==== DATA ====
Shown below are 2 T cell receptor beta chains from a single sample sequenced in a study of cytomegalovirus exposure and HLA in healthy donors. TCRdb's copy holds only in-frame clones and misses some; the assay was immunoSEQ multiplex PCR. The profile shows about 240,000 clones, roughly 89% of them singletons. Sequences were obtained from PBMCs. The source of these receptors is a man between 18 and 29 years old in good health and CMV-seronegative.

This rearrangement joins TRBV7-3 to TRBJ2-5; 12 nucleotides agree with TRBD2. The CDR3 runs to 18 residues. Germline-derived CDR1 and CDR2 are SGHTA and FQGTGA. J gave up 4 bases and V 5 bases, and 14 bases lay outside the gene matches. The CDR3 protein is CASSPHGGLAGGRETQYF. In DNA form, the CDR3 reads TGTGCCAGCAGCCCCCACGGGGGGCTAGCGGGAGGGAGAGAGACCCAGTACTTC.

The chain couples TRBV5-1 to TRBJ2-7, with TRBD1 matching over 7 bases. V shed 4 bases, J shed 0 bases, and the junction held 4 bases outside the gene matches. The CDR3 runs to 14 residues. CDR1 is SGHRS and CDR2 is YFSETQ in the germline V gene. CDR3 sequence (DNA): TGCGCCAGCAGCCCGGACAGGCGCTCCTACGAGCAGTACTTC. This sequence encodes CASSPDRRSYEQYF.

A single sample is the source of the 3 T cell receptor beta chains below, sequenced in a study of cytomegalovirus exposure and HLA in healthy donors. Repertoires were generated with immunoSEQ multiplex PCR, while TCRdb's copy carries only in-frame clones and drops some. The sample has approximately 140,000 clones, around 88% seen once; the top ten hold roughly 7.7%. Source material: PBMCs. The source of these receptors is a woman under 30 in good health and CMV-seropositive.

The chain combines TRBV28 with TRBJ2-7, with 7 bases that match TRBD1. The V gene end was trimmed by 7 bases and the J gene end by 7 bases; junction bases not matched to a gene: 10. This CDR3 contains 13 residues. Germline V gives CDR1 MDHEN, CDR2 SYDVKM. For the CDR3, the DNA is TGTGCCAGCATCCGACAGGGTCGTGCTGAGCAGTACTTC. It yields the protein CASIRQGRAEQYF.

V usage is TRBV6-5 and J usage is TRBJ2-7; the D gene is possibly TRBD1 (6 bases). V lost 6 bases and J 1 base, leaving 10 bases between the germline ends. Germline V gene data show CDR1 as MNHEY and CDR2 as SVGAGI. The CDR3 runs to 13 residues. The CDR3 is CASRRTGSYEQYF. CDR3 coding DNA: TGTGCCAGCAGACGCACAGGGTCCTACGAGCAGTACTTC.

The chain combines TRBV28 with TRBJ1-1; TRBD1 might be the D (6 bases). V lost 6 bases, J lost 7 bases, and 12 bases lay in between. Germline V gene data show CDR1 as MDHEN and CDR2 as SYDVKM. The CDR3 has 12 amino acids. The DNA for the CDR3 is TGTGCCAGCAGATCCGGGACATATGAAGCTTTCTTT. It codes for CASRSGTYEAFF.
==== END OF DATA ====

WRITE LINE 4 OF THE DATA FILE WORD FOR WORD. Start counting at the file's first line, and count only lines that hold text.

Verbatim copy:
A single sample is the source of the 3 T cell receptor beta chains below, sequenced in a study of cytomegalovirus exposure and HLA in healthy donors. Repertoires were generated with immunoSEQ multiplex PCR, while TCRdb's copy carries only in-frame clones and drops some. The sample has approximately 140,000 clones, around 88% seen once; the top ten hold roughly 7.7%. Source material: PBMCs. The source of these receptors is a woman under 30 in good health and CMV-seropositive.